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Peril in the ponds
A fascinating new book by Roseville writer Judy Helgen uncovers the tragedy happening in our ponds
It is one biologist’s uphill battle to find the answers, and funding, as to why frogs with missing legs, extra legs, eyes where they should not be and worse - are appearing in farm ponds and wetlands.
The initial discovery near Henderson, a sleepy little town on the banks of the Minnesota River, made front-page news in 1995 when a teacher on a field trip with a handful of elementary school students took a closer look at a man-made pond on the Ney family farm and was handed a deformed frog by one of the kids. Then another. Before long, the group had collected a dozen.
The teacher looked at the frogs with missing or extra limbs; looked at the kids, their expectant faces waiting for an answer, and then called the Minnesota Pollution Control Agency.
And that’s how Judy Helgen got involved.
After growing up and going to school on the East Coast, Helgen earned a Ph.D. in zoology with an emphasis on aquatic studies at the University of Minnesota. She then went to work as a research scientist in biological monitoring at the Minnesota Pollution Control Agency.
She said the mystery of the deformed frogs was not high on the MPCA priority list back then. MPCA is an enforcement agency, not an investigative agency she was told at the time.
But Helgen, who has lived in Roseville for 32 years, refused to give up. Scrambling for help and funding where she could find it, she pressed on.
Now retired from the MPCA, she recounts her experiences in a new book, “Perils in the Pond,” published by the University of Massachusetts Press.
What’s deforming the frogs?
“So here’s what we think,” she said recently after returning from an international conference where she met with other concerned researchers.
“There are multiple causes of deformation in frogs, and one is farm chemicals - probably the major possible cause, because chemicals can cause deformities and also weaken frogs, leaving them susceptible to injury and disease,” she said.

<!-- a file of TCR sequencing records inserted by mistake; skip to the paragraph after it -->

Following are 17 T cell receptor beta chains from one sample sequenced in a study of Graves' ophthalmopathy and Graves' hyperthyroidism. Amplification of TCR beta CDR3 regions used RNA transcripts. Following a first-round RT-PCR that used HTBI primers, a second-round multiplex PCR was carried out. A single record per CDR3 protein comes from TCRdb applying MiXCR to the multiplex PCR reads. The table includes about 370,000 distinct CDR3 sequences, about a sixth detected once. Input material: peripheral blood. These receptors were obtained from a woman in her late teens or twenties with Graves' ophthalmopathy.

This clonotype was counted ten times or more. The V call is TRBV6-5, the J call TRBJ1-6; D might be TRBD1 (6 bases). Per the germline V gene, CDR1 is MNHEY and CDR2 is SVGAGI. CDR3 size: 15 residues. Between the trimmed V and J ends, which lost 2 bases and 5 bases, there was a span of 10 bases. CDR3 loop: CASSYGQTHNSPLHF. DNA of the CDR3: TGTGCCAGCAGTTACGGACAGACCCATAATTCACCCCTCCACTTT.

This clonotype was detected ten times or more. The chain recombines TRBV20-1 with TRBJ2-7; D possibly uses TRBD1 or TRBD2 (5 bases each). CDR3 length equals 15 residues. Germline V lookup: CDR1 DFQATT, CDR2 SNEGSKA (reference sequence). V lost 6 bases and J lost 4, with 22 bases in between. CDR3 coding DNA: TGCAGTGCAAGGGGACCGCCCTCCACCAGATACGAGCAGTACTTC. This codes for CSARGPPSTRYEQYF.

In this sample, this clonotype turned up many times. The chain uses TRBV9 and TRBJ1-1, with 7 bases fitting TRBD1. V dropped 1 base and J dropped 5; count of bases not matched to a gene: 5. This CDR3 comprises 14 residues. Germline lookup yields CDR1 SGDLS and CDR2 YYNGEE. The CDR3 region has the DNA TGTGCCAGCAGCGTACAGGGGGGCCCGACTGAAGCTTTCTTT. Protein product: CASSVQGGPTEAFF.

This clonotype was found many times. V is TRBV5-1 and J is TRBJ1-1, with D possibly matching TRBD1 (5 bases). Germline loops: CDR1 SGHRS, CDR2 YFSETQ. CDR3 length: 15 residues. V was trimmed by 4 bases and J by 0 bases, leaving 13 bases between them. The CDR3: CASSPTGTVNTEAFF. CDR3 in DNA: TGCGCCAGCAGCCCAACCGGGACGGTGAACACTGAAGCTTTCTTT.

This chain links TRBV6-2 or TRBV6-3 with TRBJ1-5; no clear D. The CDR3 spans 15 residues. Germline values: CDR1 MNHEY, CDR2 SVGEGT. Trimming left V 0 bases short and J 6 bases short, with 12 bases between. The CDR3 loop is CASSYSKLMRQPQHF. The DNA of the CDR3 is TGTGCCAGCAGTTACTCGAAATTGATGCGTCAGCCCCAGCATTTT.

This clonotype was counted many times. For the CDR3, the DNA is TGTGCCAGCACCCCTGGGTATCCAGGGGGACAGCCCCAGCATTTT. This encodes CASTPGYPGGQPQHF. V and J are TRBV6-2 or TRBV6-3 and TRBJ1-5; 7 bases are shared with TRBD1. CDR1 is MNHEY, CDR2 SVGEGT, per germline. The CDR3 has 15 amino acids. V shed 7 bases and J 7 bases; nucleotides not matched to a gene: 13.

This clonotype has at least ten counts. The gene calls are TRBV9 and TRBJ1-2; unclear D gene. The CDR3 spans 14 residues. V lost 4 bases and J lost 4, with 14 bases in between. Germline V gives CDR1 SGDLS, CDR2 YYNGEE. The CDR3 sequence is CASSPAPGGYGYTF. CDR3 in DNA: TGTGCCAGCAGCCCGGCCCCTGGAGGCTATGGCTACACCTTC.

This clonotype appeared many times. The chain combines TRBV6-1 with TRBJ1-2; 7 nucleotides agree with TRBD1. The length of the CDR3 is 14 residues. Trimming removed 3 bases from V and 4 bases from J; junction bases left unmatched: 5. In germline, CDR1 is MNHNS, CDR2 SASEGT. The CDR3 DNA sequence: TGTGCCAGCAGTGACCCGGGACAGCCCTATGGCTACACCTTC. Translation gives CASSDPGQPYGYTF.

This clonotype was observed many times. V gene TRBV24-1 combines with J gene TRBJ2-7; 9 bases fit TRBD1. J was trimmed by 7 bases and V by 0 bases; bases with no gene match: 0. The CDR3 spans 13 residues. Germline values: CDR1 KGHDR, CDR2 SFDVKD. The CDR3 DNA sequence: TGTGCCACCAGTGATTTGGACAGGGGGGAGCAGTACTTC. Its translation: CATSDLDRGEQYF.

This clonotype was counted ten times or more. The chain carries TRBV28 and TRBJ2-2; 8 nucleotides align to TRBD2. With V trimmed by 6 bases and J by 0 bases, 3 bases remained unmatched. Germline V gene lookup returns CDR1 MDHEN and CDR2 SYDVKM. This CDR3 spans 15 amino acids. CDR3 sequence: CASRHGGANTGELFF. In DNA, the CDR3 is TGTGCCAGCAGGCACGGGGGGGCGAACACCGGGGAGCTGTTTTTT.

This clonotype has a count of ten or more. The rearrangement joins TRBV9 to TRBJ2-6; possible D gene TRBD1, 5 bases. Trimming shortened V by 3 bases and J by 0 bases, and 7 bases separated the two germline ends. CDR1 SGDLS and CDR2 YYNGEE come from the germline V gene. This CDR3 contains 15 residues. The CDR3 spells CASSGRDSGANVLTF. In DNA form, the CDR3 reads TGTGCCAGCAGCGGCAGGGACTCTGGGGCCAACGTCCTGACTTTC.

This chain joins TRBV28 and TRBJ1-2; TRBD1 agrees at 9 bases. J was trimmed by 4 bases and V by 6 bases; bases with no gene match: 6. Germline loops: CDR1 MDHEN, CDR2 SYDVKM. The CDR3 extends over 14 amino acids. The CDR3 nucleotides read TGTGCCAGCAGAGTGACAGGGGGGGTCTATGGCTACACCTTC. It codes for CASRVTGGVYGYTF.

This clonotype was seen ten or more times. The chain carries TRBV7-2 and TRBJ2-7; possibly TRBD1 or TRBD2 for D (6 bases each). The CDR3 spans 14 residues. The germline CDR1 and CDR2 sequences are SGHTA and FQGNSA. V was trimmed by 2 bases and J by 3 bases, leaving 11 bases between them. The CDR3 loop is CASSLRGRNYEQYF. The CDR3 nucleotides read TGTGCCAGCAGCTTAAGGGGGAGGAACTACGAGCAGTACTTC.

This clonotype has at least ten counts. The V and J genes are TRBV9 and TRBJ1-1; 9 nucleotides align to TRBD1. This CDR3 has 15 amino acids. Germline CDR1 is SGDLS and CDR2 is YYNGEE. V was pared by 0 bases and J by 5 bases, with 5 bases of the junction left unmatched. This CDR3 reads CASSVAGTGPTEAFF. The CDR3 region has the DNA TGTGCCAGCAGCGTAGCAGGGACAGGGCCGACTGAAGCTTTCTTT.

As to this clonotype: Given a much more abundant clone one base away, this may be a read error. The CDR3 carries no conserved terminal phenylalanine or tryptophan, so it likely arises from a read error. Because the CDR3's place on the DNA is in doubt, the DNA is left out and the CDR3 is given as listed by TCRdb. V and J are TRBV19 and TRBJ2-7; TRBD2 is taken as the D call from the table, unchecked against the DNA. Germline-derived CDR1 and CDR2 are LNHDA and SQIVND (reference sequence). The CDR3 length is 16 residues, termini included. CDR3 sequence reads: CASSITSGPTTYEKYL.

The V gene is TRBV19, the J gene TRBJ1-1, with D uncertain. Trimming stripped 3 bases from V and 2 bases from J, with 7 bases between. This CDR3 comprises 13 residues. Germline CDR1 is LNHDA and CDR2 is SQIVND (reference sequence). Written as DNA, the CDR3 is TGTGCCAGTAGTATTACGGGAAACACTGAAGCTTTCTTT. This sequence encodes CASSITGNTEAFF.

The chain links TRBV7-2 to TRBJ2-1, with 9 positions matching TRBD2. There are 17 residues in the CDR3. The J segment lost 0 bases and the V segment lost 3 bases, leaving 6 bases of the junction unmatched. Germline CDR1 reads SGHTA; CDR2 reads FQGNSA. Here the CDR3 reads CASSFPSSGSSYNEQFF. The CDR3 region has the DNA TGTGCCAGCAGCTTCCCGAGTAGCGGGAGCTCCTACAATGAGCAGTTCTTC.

Frog predators - wading birds, aquatic animals, even dogs - take their toll but typically don’t leave evidence. Parasites have all but been ruled out as the cause of the deformities.
Farm chemicals seem to be leading the list of suspects, although there is still no proof, Helgen said. Ultraviolet light may play a role, not causing deformities themselves, but acting on the chemicals to make them more toxic.
The concern has always been, could whatever is deforming the frogs progress to humans? That question hasn’t been answered yet as the problem continues: deformed frogs are still being found in several states.
In Minnesota, northern leopard frogs, the most common species, need to migrate before winter, leaving the wetland ponds and either finding depressions under leafy debris in the woods or getting into nearby rivers or lakes and producing an antifreeze-like substance to get them through until spring.
The only thing consistent about the mystery it seems is the number of inconsistencies themselves.
Reports of deformed frogs have dropped off since 2001. While there are fewer reports of deformation, there are also fewer frogs as wetlands shrink from ongoing droughts or are drained to make way for development.
“Most deformed frogs die young,” Helgen said. “Does that mean for a time, some widespread cause harmed many frogs - maybe 20 percent or more instead of the usual 0 to 2 percent - and then it ended? We don’t really know. Nobody’s collecting data.”
An oasis for amphibians
Helgen said she doesn’t have to go far from home to do her frog research. There are many ponds and lakes around Ramsey County where one can still hear the familiar croaking of frogs on summer evenings.
“Kids should get out and experience nature,” Helgen said. “There are even areas right here in Roseville they could investigate.”
She recommended Oasis Pond, located east of Fairview Avenue and north of Terrace Drive and Rosedale Shopping Center, as a good one to look at for the presence of aquatic invertebrates, which are a sign of a healthy wetland.
The U.S. Fish and Wildlife Service is currently wrapping up a 10-year research effort on amphibians at wildlife refuges around the country, and its report is due to be released this year. Helgen said it’s expected to show continuing outbreaks of deformed frogs.
A nature center has been built at the Ney Pond site near Henderson and two of the grade-schoolers who first netted the deformed frogs - now 17-years later - are on the staff.
Denny Lynard can be reached at firstname.lastname@example.org.
To read more ...
Judy Helgen’s new book, “Peril in the Ponds,” is available online as well as at Barnes & Noble in HarMar Mall, at Micawber’s Books in St. Anthony Park and at Common Good Books in St. Paul, to name a few sources.
It was published by the University of Massachusetts Press.